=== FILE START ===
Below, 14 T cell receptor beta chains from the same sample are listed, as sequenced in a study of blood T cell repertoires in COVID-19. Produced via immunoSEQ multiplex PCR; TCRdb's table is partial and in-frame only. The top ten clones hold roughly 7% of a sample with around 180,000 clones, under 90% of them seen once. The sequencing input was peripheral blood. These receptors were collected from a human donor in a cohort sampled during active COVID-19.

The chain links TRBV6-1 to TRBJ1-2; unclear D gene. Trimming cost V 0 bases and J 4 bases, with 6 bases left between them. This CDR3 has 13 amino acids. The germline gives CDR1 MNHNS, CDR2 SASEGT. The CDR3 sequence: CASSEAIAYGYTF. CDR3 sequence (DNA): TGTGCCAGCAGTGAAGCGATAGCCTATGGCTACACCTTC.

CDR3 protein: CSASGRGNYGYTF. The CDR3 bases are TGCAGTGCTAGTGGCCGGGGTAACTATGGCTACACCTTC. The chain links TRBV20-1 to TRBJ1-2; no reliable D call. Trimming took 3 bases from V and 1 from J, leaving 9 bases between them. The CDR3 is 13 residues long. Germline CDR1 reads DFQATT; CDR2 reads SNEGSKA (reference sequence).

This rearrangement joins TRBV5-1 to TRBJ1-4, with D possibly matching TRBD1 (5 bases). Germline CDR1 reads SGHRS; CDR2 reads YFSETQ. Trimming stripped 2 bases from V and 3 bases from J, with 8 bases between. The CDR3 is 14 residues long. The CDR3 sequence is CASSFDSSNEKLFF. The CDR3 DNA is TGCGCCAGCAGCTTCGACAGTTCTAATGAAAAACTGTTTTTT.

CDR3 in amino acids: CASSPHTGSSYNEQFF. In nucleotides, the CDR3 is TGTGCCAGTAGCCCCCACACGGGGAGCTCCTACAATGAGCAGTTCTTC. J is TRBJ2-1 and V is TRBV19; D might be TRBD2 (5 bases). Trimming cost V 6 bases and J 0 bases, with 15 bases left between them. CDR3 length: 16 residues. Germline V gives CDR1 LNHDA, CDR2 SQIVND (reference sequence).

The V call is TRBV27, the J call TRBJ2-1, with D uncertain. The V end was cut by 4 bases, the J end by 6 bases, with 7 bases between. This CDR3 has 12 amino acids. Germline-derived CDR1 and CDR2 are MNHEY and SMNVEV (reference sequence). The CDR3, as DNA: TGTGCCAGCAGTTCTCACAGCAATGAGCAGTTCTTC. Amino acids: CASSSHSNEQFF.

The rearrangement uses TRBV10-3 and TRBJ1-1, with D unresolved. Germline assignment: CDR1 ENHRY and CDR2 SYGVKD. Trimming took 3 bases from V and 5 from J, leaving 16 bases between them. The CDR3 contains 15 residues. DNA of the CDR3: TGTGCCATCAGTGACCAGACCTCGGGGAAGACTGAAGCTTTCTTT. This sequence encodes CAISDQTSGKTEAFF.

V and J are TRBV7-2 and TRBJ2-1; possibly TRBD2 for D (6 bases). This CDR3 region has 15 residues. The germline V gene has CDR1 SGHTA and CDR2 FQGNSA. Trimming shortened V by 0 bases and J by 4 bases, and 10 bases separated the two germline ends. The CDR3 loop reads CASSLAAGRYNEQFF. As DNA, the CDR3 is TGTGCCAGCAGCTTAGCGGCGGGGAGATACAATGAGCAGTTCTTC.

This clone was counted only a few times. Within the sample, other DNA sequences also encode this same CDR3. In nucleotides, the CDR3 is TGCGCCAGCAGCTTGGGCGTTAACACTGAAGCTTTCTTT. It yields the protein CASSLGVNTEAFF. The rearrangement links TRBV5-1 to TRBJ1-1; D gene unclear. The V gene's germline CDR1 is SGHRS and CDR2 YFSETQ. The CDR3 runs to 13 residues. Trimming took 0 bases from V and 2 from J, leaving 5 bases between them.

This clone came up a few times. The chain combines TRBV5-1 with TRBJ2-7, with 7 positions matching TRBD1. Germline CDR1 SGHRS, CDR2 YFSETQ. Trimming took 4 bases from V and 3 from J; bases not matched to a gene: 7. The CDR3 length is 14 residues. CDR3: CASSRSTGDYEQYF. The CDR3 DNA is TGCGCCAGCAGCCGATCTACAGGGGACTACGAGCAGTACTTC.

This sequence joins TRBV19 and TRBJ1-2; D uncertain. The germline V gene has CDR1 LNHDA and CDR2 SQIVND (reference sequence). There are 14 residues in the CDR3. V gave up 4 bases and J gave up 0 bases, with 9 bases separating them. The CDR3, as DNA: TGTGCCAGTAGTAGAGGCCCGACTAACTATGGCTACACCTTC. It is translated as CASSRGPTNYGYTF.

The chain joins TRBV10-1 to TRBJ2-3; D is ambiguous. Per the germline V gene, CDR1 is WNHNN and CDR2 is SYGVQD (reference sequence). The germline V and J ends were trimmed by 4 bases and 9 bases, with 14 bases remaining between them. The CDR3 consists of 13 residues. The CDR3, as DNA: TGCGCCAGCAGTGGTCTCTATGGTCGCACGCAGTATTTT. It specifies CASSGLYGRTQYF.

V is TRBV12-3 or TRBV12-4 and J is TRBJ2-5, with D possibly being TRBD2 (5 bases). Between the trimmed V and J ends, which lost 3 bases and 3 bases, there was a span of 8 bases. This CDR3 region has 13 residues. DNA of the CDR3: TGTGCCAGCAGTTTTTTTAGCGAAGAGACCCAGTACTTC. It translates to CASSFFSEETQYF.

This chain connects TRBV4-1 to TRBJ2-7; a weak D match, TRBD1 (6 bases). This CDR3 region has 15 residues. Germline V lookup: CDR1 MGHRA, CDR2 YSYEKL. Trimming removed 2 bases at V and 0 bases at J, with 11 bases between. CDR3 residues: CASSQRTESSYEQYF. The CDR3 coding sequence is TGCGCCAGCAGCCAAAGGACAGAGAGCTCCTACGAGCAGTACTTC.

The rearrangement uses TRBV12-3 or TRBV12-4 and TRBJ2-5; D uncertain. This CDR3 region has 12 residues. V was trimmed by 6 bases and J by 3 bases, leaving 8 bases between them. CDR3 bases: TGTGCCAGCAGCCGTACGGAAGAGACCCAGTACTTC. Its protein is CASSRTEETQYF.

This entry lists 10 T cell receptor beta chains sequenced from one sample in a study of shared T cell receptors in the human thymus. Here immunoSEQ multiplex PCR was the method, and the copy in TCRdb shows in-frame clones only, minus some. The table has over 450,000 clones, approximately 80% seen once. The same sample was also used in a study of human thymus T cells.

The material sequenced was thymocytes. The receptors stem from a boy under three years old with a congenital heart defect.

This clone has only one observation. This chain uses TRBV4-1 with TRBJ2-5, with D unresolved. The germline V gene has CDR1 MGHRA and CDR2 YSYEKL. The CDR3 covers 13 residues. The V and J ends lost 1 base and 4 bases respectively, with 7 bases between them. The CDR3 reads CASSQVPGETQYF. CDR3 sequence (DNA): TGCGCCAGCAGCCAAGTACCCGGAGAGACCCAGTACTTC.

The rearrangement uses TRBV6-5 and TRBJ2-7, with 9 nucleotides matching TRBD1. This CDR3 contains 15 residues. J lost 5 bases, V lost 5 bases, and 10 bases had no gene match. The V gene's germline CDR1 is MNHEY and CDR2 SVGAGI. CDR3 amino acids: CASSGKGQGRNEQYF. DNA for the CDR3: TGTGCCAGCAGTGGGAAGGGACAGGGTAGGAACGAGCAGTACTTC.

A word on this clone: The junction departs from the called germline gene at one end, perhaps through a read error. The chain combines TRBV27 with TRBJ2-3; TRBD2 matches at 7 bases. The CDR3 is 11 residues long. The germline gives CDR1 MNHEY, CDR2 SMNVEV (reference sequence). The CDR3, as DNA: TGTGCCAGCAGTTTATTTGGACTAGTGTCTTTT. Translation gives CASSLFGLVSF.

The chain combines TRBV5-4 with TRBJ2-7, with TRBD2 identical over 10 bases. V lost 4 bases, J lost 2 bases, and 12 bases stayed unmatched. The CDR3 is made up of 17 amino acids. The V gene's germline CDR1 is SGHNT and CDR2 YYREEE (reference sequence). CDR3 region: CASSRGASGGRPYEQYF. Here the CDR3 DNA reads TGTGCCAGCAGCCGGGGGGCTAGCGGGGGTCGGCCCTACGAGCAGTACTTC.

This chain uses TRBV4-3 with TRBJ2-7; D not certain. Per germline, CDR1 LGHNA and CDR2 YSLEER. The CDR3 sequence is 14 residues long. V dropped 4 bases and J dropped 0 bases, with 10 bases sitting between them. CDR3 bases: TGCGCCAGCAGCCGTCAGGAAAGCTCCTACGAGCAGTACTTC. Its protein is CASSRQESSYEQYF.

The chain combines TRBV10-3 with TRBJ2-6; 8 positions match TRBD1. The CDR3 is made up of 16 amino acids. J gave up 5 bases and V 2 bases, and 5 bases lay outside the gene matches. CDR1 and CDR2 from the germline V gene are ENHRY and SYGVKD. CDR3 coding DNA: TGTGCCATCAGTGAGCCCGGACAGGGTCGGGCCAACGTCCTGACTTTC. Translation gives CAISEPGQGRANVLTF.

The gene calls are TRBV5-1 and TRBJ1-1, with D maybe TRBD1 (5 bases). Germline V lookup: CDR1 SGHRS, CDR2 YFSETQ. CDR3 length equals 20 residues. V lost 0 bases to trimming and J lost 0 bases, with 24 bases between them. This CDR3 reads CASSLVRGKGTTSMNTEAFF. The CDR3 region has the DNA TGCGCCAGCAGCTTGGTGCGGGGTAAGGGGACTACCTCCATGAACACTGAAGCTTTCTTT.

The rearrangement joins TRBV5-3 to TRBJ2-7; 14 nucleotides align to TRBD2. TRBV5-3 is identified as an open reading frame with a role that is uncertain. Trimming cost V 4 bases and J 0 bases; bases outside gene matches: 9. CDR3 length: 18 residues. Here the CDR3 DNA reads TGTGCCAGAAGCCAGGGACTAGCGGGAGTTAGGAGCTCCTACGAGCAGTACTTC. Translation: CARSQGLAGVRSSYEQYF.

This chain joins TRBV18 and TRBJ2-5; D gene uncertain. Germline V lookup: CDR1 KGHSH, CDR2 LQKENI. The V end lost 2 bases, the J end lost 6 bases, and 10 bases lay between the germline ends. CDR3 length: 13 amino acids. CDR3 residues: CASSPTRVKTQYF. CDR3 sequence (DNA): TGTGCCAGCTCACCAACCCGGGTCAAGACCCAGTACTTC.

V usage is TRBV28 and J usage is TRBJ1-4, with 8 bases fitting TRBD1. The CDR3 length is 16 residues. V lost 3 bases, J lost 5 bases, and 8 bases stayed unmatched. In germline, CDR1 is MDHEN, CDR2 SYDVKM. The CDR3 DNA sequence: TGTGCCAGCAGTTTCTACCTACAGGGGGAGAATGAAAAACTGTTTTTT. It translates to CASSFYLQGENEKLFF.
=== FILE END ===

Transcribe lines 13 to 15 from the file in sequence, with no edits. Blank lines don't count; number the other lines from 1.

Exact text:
V is TRBV12-3 or TRBV12-4 and J is TRBJ2-5, with D possibly being TRBD2 (5 bases). Between the trimmed V and J ends, which lost 3 bases and 3 bases, there was a span of 8 bases. This CDR3 region has 13 residues. DNA of the CDR3: TGTGCCAGCAGTTTTTTTAGCGAAGAGACCCAGTACTTC. It translates to CASSFFSEETQYF.

This chain connects TRBV4-1 to TRBJ2-7; a weak D match, TRBD1 (6 bases). This CDR3 region has 15 residues. Germline V lookup: CDR1 MGHRA, CDR2 YSYEKL. Trimming removed 2 bases at V and 0 bases at J, with 11 bases between. CDR3 residues: CASSQRTESSYEQYF. The CDR3 coding sequence is TGCGCCAGCAGCCAAAGGACAGAGAGCTCCTACGAGCAGTACTTC.

The rearrangement uses TRBV12-3 or TRBV12-4 and TRBJ2-5; D uncertain. This CDR3 region has 12 residues. V was trimmed by 6 bases and J by 3 bases, leaving 8 bases between them. CDR3 bases: TGTGCCAGCAGCCGTACGGAAGAGACCCAGTACTTC. Its protein is CASSRTEETQYF.